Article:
Within sight of the graves at Arlington National Cemetery, the stage in front of the Netherlands Carillon was the scene of a celebration of life.
“It’s an excellent place for love and peace, right next to a bunch of fallen soldiers,” said Alvin “Jupiter” Pickering as he waited to take the stage with his band, Inner Visions, at the second annual Sept. 11 memorial concert, the “Coming Together” World Music Concert.
Sponsored by Arlington County Cultural Affairs, the four-hour concert on Saturday, Sept. 13 featured performances by Grammy-nominated contemporary classical group The Kronos Quartet; Virgin Islands-based reggae veterans Inner Visions; traditional West African music and dance performers Cheick Hamala Diabate and Ensemble; and acoustic South American folk group The Mystic Warriors.
Adding to the event’s theme, which organizers called “a cultural reflection on post-9/11 life,” the event also presented an advance screening of media artist Liz Canner’s public-art, oral-history film project, “Moving Visions,” which reflects on post-Sept. 11 life and is scheduled to open on Sept. 26.
<b>EARLY RAIN THREATENED</b> to wash away the audience. But by the 6 p.m. show time, the sky had cleared, and hundreds of residents both local and from out of town trickled in.
For some, the musical lineup was the big draw. “I believe in supporting the arts, and I also believe in taking [advantage of] everything this area has to offer,” said Arlingtonian Nancy Limprecht.
The diverse styles of music on stage drew a diverse crowd. “It’s nice to see everyone from senior citizens to people with baby strollers out here,” said Elizabeth Pollard, who drove from Richmond to attend.
Performers and audience members alike had thoughts on what it meant to commemorate Sept. 11 with music. “We can reminisce about some sad times, but it gives us hope,” said Phillip “Grasshopper” Pickering, Inner Visions’ guitarist and lead vocalist.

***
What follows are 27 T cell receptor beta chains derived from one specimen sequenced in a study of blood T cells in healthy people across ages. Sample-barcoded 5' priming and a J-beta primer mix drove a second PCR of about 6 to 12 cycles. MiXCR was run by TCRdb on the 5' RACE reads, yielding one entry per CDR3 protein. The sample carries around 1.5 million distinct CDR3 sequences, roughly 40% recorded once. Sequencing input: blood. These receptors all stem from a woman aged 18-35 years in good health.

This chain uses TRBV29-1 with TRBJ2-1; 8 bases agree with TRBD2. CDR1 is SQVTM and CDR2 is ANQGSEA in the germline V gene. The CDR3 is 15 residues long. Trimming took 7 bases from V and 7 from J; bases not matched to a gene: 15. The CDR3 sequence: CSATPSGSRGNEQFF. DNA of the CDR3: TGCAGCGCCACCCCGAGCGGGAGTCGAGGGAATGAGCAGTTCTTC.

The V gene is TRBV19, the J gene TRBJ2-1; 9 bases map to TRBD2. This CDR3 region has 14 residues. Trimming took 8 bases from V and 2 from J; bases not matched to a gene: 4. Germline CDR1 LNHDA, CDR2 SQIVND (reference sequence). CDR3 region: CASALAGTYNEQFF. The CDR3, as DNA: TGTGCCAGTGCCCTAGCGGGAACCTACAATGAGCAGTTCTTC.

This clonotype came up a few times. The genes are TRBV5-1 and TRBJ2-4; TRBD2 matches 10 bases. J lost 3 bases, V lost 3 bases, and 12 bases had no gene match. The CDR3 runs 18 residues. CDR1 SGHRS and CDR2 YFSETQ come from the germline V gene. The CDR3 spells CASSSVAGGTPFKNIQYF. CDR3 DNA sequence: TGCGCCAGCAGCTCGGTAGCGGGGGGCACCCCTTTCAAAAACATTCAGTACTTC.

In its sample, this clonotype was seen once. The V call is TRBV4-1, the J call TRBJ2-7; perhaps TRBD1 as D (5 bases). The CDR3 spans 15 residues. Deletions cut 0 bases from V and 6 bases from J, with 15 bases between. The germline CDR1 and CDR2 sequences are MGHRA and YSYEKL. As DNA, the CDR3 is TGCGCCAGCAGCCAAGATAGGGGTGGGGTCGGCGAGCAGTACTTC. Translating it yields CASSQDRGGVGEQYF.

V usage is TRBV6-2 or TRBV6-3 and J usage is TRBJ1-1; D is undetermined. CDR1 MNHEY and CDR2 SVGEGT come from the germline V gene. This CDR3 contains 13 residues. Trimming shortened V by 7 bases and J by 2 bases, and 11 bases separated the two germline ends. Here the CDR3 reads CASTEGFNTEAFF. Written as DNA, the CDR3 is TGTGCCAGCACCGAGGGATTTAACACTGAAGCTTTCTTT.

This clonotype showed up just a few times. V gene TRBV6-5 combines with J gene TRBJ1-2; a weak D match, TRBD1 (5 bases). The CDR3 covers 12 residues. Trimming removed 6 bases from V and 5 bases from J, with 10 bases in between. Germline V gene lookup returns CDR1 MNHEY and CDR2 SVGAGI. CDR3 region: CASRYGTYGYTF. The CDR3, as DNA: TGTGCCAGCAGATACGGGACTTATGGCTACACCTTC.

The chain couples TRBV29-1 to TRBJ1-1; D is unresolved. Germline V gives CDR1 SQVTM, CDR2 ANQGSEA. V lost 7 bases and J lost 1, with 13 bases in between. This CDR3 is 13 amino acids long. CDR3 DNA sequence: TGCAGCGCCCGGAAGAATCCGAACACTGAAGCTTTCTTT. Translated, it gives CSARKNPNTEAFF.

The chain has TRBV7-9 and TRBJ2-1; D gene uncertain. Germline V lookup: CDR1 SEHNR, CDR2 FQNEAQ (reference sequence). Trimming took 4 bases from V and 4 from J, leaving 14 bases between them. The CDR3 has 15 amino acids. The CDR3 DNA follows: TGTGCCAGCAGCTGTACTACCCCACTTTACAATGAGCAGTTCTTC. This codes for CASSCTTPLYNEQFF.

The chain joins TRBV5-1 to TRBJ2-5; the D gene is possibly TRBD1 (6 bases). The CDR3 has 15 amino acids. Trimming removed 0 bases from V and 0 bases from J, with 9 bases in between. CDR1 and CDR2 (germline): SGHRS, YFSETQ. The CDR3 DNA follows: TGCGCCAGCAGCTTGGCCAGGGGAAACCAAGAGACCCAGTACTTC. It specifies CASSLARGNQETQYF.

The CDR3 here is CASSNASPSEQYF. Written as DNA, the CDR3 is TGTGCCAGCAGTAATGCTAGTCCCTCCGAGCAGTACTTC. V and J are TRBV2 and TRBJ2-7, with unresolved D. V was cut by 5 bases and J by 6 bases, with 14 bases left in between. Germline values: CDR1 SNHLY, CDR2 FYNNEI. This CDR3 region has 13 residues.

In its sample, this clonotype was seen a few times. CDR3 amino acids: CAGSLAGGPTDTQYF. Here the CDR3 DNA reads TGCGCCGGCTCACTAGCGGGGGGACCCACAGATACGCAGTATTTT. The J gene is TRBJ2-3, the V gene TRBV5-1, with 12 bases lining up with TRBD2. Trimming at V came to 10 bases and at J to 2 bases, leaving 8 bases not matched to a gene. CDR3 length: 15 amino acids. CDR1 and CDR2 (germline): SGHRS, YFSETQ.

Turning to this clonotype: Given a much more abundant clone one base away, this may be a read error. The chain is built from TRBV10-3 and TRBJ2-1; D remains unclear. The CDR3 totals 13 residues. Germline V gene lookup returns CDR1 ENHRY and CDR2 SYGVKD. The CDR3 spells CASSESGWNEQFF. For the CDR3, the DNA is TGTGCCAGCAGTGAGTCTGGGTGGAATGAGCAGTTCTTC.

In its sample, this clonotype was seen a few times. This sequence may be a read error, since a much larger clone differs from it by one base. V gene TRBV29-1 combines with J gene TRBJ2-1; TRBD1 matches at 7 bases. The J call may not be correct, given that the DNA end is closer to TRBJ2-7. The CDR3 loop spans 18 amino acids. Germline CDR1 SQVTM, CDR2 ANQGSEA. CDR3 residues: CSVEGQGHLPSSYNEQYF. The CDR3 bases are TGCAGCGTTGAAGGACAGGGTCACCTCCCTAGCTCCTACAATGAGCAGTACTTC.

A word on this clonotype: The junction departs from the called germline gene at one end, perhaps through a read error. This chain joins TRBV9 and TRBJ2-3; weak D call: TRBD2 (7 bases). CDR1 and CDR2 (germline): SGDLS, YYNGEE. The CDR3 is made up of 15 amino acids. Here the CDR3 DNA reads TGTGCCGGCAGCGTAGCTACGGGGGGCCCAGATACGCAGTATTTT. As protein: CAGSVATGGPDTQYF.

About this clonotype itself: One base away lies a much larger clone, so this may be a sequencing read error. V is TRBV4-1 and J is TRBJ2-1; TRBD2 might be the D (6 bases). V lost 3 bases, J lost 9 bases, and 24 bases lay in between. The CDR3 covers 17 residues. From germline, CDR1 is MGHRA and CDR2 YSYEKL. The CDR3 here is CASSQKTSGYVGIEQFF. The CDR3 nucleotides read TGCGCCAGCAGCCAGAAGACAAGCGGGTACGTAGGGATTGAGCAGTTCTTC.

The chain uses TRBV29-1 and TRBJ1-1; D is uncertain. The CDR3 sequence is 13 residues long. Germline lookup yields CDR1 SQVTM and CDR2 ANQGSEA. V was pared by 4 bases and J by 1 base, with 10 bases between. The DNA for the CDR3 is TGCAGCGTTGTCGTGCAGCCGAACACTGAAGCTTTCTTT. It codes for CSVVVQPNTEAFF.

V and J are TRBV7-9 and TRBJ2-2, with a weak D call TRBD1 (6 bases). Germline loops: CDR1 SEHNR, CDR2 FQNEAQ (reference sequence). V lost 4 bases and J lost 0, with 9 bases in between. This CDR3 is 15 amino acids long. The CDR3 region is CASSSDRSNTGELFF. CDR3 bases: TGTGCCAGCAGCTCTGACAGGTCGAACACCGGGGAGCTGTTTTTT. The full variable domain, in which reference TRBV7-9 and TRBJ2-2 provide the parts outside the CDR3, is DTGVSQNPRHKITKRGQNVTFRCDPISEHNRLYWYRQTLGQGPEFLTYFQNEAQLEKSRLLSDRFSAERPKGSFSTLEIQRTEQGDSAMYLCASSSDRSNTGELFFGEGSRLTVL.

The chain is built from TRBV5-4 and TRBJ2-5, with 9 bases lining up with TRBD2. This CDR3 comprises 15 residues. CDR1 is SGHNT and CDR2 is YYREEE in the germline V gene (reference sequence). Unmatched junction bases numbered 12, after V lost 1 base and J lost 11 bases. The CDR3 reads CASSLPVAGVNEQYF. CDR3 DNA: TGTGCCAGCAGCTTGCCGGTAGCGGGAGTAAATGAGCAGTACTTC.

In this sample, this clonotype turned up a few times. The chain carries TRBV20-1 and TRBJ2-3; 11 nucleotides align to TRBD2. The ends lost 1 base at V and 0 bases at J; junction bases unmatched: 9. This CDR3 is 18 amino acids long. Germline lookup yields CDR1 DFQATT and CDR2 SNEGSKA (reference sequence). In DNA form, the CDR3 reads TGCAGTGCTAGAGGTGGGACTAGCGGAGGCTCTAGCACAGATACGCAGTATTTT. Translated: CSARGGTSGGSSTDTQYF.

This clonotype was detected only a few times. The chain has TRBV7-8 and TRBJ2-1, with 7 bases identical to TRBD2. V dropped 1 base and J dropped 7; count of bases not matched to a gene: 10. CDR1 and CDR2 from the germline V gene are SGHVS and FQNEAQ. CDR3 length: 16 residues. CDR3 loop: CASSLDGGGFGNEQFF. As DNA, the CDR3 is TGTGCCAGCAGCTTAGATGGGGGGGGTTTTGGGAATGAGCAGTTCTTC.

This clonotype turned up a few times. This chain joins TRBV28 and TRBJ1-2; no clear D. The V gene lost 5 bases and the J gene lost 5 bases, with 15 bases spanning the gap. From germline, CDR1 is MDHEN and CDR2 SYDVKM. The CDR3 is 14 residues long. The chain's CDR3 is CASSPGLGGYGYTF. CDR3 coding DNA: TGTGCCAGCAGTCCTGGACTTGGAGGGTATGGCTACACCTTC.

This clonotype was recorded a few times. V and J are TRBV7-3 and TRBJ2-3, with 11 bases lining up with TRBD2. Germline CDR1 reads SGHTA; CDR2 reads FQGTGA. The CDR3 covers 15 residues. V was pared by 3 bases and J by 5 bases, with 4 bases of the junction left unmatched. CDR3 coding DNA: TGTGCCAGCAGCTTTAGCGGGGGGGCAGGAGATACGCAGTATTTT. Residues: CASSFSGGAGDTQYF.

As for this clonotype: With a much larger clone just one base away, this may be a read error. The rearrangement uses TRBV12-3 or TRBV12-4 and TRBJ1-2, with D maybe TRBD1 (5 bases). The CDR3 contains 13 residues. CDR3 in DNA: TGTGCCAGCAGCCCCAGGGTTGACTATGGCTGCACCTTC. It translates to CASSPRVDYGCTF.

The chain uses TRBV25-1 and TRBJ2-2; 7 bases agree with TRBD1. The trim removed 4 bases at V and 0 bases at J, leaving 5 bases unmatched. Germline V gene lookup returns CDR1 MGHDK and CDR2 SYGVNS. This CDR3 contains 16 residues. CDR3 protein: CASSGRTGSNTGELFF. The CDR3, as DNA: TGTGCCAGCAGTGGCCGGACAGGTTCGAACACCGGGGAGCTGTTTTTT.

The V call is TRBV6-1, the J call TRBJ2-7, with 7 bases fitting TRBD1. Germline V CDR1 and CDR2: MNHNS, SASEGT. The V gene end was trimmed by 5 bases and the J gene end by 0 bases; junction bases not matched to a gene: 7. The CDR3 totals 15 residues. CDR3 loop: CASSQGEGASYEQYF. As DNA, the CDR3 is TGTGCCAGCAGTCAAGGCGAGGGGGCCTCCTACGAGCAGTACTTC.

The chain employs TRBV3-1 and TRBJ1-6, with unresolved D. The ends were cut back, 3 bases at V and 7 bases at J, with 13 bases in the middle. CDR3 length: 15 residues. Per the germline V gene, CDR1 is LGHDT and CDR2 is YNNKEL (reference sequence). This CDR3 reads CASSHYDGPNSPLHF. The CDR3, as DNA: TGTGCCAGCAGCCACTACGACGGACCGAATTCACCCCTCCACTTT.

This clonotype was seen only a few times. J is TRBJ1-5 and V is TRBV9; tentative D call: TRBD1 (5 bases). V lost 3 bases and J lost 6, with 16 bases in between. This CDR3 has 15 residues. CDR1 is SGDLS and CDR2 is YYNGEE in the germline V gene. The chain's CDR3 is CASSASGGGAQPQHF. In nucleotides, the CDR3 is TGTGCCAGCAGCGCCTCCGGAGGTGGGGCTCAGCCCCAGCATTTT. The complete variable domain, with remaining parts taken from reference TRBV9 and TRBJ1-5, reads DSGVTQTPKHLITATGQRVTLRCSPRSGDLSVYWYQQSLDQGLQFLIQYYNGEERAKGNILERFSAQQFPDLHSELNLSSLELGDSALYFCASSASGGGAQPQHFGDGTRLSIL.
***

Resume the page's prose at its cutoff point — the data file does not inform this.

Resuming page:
Several audience members noted that events commemorating the second anniversary of the attacks were not like last year’s observations.
“I think it’s more scaled back,” said Lynette Walker, “but I think it’s very appropriate.” The D.C. resident said even after two years, Sept. 11 brings back complex emotions. “People need opportunities to express that,” she said.
But some worried there weren’t enough opportunities this year. “I didn’t feel like there were tons of things going on to commemorate,” said Laurie Supperstein, of Arlington.
“I heard a little about it on the radio, but we didn’t talk about it at work, which surprised me,” said Sara Kulow, a social worker from Arlington.
<b>MYSTIC WARRIORS WERE</b> the first onstage, with the mix of strings, percussion and pan flutes that has made them a popular local act since forming in Rockville, Md. a decade ago.
“Our music inspires peace and harmony,” said Marco Mallea. “We’re all having the same feelings after Sept. 11.”
Traditional West African music from Cheick Hamala Diabate and Ensemble featured complex rhythms that got the crowd on their feet and dancing, despite the mud.
Energy remained high throughout Inner Visions’ performance, which displayed the mentality that has kept the band going for over 20 years — spiritual and socially-conscious but not political.
“We’re here trying to send a message of peace and love. No war, just love,” said Paul “Ras Paul” Samms, percussionist/vocalist. “We try everything else. We try invasion and brute force. We need to really try love. Say, ‘I have two, I’ll give you one.’”
Kronos Quartet’s performance seesawed from a Lebanese hymn to contemporary classical works from Iceland, Yugoslavia and India. From legato melodies to dissonant chords, the performance explored the range of emotions surrounding Sept. 11.
Contrasts were striking for some in the audience. “There was one piece that the quartet did that was unsettling, but I tend to like darker music,” said Arlingtonian Doug Lee.
Most of the concert focused not on the tragedy itself, but on the recovery efforts in the two years since. But even the uplifting nature of the event highlighted the sadness of Sept. 11 reflections. “It took a tragic thing like Sept. 11 to bring people together,” said Samms.
“Coming together is what it’s all about,” said Grasshopper. “It shouldn’t be just because of Sept. 11.”